CCNews: What currently enacted Assembly legislation can be strengthened or used in a different manner to further benefit the people you’re running to represent?

Chris: The Housing Stability and Tenant Protections Act needs to be strengthened. So long as tenants are afraid of eviction at the end of their lease period for requesting heat or basic protected services, we have a problem. I believe in the Good Cause Eviction campaign and the bills need to be passed. Doing so will further stabilize populations of young New Yorkers and provide greater opportunity for community investment.

Additionally, I believe Housing Development Fund Corporation Cooperatives (HDFC) are wrongly grouped into housing laws that prevent proper co-op governance and maintenance. While I understand the need to cap the amount of rent that is increased lease over lease, HDFCs ability to properly maintain common spaces and infrastructure is often tied to rent that can be collected. This is not a proposal to allow HDFCs to increase the rent on apartments to what is considered market value but a different side of the same coin. I believe HDFCs and community land trusts are the most efficient and immediate way to provide sound housing to a market that is currently starved by industry design. These will allow for neighborhood alliances, block associations, and advocates to govern how a property is developed, providing an opportunity to create specifically affordable housing spaces.

CCNews: During last year’s primary races, we asked candidates what they’d do in January 2022, to create a strong “post-pandemic” NYC. Our assessment was too optimistic. How do you regard the pandemic as it currently stands, what is required before we can declare ourselves in a “post-pandemic” period, and what should we be doing now, at the state level, to facilitate that?

Chris: I believe that the optimism of last year’s primary was rooted in the assumption that actions and events would be stronger than opposition to science and communal compassion. The thought was that through hope we would find the light at the end of the tunnel without leaning on lessons learned in history or facts health experts and policy analysts brought forward. Our city, state, and federal government took a victory lap on a proverbial aircraft carrier and ignored the nature of the virus, consumer behavior trends, and political trends amplified by social media.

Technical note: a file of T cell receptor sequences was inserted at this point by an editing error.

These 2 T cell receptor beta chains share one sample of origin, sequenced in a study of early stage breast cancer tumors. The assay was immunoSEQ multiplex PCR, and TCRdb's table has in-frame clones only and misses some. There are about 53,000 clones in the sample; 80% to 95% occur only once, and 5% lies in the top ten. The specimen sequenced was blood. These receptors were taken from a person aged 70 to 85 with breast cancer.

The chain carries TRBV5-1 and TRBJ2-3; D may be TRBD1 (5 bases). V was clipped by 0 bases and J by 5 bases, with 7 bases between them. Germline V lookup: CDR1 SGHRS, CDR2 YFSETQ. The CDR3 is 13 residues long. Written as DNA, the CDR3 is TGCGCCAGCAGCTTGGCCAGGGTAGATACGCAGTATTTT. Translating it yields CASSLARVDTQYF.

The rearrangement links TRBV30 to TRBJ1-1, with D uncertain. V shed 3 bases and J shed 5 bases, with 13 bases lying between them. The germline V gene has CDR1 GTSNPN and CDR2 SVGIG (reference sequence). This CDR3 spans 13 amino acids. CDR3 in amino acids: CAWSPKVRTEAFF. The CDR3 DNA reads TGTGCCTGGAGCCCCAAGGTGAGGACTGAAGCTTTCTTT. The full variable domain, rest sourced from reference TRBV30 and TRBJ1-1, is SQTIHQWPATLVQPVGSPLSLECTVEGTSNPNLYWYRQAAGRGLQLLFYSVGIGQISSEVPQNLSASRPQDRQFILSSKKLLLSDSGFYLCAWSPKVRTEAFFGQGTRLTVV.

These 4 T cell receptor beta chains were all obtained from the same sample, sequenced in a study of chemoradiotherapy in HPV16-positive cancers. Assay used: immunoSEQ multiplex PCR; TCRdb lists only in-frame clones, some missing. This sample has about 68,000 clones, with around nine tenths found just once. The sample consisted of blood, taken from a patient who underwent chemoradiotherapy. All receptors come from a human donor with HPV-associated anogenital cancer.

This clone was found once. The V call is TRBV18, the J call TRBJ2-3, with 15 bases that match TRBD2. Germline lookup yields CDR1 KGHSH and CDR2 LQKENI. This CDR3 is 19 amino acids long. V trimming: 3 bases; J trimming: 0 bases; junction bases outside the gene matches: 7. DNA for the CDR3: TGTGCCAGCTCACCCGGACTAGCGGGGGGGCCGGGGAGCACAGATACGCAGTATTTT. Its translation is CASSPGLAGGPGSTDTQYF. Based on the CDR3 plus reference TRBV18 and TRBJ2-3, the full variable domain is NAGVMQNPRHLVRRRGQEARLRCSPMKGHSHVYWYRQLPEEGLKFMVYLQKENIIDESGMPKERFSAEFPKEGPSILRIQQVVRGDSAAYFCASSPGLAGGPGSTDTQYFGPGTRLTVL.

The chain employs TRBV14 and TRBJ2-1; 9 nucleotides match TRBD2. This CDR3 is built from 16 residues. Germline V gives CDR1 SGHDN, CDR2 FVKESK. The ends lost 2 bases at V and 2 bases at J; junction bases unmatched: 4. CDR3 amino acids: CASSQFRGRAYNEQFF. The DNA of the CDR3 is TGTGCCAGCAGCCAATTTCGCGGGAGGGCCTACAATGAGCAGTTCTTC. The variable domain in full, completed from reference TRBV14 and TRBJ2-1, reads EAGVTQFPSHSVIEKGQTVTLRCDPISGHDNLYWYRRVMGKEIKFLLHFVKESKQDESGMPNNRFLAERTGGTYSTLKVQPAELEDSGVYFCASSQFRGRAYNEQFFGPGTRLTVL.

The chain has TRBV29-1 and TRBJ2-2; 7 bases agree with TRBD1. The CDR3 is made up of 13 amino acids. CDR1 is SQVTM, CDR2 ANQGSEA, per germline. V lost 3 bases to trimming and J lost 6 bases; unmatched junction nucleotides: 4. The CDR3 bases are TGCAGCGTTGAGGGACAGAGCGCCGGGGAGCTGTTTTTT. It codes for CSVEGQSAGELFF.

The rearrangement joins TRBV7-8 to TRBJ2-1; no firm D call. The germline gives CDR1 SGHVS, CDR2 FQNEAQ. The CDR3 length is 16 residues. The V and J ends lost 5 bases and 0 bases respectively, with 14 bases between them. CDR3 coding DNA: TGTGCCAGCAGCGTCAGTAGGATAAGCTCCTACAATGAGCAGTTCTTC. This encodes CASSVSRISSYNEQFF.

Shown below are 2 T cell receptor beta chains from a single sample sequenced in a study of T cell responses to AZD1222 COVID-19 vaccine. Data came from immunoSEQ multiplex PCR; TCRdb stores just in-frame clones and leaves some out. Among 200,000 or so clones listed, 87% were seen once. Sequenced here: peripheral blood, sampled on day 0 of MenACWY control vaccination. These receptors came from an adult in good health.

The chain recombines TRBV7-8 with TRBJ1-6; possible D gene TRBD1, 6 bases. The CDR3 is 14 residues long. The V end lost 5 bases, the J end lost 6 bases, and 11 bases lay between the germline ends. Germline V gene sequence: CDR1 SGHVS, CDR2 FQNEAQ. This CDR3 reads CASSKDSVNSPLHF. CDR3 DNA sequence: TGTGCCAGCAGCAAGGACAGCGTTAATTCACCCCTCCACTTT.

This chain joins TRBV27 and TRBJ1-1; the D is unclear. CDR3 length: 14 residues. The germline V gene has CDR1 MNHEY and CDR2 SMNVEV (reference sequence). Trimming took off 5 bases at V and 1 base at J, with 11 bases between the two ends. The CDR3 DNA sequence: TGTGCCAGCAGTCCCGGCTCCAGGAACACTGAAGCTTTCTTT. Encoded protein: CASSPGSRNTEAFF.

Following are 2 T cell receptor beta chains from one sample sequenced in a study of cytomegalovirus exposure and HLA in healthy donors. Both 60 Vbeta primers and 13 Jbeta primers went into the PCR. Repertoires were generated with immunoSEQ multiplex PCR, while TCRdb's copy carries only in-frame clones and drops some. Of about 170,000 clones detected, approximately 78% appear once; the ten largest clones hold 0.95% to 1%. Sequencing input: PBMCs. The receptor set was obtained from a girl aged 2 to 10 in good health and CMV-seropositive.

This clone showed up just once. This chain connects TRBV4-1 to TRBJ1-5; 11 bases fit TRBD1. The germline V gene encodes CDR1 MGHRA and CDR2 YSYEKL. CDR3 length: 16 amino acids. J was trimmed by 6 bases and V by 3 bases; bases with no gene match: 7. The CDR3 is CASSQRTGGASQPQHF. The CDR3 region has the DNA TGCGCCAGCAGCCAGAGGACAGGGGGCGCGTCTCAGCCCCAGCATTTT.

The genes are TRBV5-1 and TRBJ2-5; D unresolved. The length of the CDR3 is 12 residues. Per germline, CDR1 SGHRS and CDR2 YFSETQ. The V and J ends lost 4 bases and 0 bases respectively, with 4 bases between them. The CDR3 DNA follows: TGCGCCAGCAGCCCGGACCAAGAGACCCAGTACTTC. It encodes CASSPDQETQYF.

Our previous Mayor, who failed Hell’s Kitchen and Chelsea, truly proved unable to walk and chew gum at the same time by not taking a balanced, fact-based approach to combating the pandemic. The emphasis was solely on vaccines, and no plans were made to respond to school outbreaks and a winter spike with testing. In fact, the administration cut testing facilities which ultimately did not help during the rise of omicron. This left people like parents and workers in the lurch and too many people in the cold. I was one of those people and saw first its difficulties firsthand.

We are in a pandemic trench at the moment, but we can still climb out of the hole the last City Hall administration dug for us if our policies at the state level are executed well. That means we have to improve how we communicate the policy goals.

With just 25% of ALL Americans receiving their booster shot and yet another MRNA variant-focused vaccine on the horizon, the state needs to communicate why a vaccine mandate must be in place:

—To end an era where small businesses are constantly shuttering their doors

—To alleviate our healthcare system and workers

—To keep Broadway and Off Broadway open

—To make our schools safe for in-person education

—To safely visit immunocompromised friends and family members

—To return sidewalk space to pedestrians

—Redefine the vaccinated status of an individual as someone who is up to date with their Covid-19 boosters.